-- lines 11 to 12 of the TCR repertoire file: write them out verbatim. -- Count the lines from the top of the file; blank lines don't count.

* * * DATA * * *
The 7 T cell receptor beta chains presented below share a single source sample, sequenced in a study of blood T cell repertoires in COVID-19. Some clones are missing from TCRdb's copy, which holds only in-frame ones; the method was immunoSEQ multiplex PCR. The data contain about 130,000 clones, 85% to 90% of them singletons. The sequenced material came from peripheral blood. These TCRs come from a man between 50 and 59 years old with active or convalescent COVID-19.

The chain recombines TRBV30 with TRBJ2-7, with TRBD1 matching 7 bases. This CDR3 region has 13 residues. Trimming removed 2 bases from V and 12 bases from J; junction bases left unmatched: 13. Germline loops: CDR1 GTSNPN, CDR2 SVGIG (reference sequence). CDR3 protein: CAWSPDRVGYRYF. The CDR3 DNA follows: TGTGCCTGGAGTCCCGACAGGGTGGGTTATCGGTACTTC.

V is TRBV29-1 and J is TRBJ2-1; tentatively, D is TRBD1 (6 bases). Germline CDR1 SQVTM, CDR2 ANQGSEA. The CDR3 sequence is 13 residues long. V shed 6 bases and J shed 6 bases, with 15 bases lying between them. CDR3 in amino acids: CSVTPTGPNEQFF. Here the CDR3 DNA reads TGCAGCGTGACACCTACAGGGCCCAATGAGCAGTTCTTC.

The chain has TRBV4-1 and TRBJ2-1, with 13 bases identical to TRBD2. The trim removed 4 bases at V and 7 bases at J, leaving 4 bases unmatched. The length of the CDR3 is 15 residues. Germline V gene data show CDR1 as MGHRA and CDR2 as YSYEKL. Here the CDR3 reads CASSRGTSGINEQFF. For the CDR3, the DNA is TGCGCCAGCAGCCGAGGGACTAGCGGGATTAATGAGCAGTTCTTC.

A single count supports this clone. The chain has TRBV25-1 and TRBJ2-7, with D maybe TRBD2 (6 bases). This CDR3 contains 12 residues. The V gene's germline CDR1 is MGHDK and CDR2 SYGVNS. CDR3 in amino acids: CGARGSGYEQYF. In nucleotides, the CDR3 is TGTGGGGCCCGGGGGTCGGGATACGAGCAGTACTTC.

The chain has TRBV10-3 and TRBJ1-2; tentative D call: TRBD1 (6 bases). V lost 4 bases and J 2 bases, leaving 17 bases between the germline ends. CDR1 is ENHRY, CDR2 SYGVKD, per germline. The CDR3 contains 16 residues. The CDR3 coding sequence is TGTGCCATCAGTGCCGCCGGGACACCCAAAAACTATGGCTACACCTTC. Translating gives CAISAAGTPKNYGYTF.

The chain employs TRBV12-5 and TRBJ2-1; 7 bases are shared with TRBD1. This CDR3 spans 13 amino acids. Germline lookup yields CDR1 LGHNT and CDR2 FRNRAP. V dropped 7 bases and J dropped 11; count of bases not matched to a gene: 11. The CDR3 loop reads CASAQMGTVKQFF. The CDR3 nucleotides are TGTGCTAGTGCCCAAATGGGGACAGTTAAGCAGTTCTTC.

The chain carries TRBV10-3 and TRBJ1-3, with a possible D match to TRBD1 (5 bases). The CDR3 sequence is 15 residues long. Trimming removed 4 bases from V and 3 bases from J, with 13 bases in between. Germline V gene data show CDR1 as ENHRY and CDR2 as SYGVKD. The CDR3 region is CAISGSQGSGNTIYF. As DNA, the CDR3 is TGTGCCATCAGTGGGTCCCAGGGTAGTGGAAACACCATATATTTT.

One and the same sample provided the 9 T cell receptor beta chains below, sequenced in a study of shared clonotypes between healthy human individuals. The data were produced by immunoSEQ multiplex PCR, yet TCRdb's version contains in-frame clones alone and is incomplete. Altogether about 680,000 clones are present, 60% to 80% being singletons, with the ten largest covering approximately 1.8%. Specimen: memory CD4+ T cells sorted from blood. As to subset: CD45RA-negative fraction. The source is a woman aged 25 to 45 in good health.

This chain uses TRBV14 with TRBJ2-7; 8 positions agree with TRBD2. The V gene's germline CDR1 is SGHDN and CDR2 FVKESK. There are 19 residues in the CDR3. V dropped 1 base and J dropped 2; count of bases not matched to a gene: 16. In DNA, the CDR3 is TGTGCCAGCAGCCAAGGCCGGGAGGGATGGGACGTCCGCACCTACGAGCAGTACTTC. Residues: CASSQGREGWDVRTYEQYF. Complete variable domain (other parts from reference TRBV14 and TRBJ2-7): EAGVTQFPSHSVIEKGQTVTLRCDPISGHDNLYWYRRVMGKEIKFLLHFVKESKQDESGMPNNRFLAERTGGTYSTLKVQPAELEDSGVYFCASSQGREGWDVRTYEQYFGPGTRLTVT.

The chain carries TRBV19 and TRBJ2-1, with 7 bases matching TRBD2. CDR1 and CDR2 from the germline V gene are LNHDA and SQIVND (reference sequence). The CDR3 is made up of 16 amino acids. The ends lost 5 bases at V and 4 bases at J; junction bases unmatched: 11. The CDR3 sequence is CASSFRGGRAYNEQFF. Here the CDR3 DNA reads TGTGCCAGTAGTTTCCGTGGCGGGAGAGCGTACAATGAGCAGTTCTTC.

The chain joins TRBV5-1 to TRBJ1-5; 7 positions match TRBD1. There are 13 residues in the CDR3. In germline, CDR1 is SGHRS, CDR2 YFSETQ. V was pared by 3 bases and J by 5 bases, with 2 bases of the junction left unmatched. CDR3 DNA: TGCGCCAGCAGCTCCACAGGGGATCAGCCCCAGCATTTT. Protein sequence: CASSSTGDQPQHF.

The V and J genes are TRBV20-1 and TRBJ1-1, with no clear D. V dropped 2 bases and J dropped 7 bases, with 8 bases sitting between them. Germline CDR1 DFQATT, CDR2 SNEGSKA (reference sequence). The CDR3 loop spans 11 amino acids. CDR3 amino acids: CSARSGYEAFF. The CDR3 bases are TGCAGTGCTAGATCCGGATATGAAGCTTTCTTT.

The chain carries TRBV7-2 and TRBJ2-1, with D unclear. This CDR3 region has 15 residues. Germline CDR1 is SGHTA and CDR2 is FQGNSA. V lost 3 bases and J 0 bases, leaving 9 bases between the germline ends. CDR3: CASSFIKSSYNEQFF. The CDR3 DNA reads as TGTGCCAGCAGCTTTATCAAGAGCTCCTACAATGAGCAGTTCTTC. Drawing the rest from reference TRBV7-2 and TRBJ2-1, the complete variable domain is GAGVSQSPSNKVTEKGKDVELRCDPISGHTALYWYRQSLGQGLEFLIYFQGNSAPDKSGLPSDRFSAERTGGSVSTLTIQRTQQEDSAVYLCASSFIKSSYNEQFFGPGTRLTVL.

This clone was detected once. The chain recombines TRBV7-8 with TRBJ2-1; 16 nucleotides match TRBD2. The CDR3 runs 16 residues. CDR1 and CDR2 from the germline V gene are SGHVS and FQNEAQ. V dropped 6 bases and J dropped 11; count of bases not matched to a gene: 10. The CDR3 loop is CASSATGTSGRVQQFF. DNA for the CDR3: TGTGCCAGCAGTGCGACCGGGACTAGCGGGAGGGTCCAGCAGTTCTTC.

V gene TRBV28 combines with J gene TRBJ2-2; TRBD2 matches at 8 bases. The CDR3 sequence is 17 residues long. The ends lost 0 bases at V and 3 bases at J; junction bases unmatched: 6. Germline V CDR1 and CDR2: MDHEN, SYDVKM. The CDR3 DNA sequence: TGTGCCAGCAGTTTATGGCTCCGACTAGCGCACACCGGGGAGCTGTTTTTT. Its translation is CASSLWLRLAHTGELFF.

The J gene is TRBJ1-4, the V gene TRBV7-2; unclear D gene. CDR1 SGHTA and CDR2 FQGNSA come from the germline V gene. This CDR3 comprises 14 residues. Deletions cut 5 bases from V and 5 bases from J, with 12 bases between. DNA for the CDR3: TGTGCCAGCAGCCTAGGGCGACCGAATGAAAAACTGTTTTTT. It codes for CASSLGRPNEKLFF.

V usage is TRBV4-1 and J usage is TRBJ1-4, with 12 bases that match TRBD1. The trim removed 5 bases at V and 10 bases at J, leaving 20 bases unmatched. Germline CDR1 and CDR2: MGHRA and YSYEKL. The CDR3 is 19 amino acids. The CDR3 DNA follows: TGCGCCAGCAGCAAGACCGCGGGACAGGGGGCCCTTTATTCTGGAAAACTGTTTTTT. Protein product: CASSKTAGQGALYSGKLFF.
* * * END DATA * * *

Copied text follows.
The chain carries TRBV19 and TRBJ2-1, with 7 bases matching TRBD2. CDR1 and CDR2 from the germline V gene are LNHDA and SQIVND (reference sequence). The CDR3 is made up of 16 amino acids. The ends lost 5 bases at V and 4 bases at J; junction bases unmatched: 11. The CDR3 sequence is CASSFRGGRAYNEQFF. Here the CDR3 DNA reads TGTGCCAGTAGTTTCCGTGGCGGGAGAGCGTACAATGAGCAGTTCTTC.

The chain joins TRBV5-1 to TRBJ1-5; 7 positions match TRBD1. There are 13 residues in the CDR3. In germline, CDR1 is SGHRS, CDR2 YFSETQ. V was pared by 3 bases and J by 5 bases, with 2 bases of the junction left unmatched. CDR3 DNA: TGCGCCAGCAGCTCCACAGGGGATCAGCCCCAGCATTTT. Protein sequence: CASSSTGDQPQHF.